The Styrofoam and plastics that wash ashore most of the lakes in this country are eyesores no one wants to see. But that’s just a small part of the problem, a group of students researching plastic pollution in the open waters of the Great Lakes recently learned.
“We saw people swimming just a hundred feet away from the facial scrubs and Styrofoam balls we picked out of the water, on the surface,” Andrea Martinez, a senior electrical engineering major at the University at Buffalo, told UB’s media relations department. “I don’t know about you, but when I swim, I swallow some of the water. I don’t want to swallow some of the things I pulled out of that water.”
Led by Sherri A. Mason, associate professor of chemistry at State University of New York at Fredonia, the students were part of the first-ever survey for plastic pollution within the open waters of the Great Lakes. The seven-day voyage that began in Montreal, crossed Lake Ontario and ended in Toronto was part of an Environmental Research and Communications course offered by Pangaea Exploration. Pangaea, an organization dedicated to marine exploration, education and conservation, offered a similar course in summer 2012, with another set of students aboard the program’s 72-foot yacht, the Sea Dragon.
Mason hopes the research affected the way the students think and live. “I always want to encourage people to be thinking about their own lives and what they can do,” she told Discovery News. “If they’re not going to go out and clean up the beach, they can find ways to reduce plastic in their own lives, especially single-use plastics. Forgo the straw. Stop buying disposable plastic bottles. Bring reusable bags so you don’t need to take plastic bags home.”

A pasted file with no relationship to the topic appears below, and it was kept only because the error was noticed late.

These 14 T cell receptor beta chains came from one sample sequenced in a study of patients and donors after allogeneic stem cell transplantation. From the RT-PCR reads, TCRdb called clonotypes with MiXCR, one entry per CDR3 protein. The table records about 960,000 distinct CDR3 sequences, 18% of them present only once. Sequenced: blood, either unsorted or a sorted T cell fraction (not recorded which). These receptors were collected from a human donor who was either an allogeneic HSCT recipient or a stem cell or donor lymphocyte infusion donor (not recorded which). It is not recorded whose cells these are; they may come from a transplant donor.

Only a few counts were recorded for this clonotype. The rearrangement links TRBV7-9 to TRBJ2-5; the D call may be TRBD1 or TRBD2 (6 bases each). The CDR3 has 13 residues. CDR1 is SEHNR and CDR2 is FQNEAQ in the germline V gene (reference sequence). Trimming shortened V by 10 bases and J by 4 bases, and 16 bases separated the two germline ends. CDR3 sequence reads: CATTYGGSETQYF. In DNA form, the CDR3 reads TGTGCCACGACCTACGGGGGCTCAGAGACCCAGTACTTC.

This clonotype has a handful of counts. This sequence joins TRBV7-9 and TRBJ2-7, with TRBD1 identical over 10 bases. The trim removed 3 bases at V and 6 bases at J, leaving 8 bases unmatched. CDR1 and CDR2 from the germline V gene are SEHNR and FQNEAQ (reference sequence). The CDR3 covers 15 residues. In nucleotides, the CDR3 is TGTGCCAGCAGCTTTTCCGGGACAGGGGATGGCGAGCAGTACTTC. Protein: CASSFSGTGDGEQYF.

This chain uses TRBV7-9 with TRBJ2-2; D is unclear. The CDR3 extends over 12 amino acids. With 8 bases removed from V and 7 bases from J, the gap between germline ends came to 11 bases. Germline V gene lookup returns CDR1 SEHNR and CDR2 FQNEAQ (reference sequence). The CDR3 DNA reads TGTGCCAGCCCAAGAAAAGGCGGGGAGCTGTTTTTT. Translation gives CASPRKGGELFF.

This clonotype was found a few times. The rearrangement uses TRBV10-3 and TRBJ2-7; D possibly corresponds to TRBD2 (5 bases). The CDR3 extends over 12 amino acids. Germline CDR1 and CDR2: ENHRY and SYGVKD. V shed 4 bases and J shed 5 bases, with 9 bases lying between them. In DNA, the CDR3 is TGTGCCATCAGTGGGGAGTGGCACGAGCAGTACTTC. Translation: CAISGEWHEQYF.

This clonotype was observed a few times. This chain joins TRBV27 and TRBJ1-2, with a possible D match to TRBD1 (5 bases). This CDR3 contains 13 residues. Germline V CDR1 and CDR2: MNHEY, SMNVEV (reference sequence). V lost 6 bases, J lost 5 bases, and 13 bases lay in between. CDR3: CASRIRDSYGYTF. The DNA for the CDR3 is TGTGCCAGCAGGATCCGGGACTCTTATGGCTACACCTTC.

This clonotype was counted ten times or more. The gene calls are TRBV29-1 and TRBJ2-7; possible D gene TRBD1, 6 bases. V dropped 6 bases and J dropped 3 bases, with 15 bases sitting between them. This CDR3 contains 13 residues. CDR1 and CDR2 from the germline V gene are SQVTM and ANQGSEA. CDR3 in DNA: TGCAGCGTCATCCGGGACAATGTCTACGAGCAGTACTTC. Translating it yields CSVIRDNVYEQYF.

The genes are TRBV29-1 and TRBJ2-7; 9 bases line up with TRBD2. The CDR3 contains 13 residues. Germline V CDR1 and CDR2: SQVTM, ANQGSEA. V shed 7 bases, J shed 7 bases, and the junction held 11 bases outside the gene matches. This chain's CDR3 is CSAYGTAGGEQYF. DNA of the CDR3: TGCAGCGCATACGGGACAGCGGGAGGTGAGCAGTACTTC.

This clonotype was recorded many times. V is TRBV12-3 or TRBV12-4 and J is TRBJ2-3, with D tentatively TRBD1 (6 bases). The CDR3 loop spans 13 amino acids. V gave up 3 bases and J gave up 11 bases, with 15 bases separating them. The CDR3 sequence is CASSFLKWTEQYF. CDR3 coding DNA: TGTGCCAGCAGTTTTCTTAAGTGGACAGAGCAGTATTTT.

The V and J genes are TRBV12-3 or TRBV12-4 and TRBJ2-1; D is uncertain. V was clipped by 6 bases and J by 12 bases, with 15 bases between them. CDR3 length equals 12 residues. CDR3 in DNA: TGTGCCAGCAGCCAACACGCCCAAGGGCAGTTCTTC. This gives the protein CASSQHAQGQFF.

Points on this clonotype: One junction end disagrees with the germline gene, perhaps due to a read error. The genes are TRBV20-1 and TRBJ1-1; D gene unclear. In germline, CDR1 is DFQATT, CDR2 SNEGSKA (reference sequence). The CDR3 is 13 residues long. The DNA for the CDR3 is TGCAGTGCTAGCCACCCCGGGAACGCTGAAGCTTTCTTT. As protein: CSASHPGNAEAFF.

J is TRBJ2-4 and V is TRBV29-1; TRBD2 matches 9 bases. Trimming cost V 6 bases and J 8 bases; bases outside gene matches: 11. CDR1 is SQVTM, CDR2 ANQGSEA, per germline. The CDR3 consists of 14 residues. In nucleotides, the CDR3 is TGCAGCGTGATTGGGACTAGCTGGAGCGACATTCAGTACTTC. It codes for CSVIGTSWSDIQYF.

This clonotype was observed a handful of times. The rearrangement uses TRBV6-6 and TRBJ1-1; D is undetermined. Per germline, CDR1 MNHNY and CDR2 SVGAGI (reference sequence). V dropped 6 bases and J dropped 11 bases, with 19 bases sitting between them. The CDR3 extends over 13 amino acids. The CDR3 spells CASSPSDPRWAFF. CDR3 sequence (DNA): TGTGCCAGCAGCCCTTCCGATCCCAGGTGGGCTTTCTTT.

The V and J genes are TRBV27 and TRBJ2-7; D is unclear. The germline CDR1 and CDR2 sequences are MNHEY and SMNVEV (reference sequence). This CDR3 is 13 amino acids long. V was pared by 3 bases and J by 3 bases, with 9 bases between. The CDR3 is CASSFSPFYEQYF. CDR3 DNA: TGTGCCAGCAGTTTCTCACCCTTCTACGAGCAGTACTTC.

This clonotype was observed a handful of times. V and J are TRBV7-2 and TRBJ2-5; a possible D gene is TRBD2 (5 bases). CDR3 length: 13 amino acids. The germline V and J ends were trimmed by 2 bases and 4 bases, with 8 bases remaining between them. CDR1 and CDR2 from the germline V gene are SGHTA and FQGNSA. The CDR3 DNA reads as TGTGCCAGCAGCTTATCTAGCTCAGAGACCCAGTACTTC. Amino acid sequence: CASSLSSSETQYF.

The students working with her got the message. For instance, before the study Martinez understood that people litter, but she didn’t know how much plastic actually makes its way into the water, stays around for decades and breaks up into small pieces that wildlife mistake for food.
But since taking part in the research, she can no longer ignore her own personal use of plastics. She won’t eat on Styrofoam plates, and her head fills with unkind images of the toll plastics take on our ecosystems: images like birds and fish eating the toxic waste, which gives them the feeling of being full so they don’t get the actual nutrition they need.
While sailing through the Thousand Islands, a chain of 1,864 islands on the Canada-U.S. border, the students got a close look at how human life can have a negative impact on the environment. On Sugar Island, they sampled water from two locations only 20 feet apart. One was near an area inhabited by people and the other was not. Drastic differences were found between each site’s water pH, temperature, quality and wildlife, though they were only a short distance apart.
Martinez thinks people should decide they can help solve problems like plastic waste in our waterways, rather than thinking it is beyond their reach. “We’re all humans and we share this Earth; it’s everyone’s problem,” she said.
She did her part — for now. The study is the first to officially add the world’s largest freshwater ecosystem, the Great Lakes, to the list of natural places that are affected by plastic pollution. And the study’s leader, Mason, is currently working on a manuscript to describe her findings for later submission to scientific journals.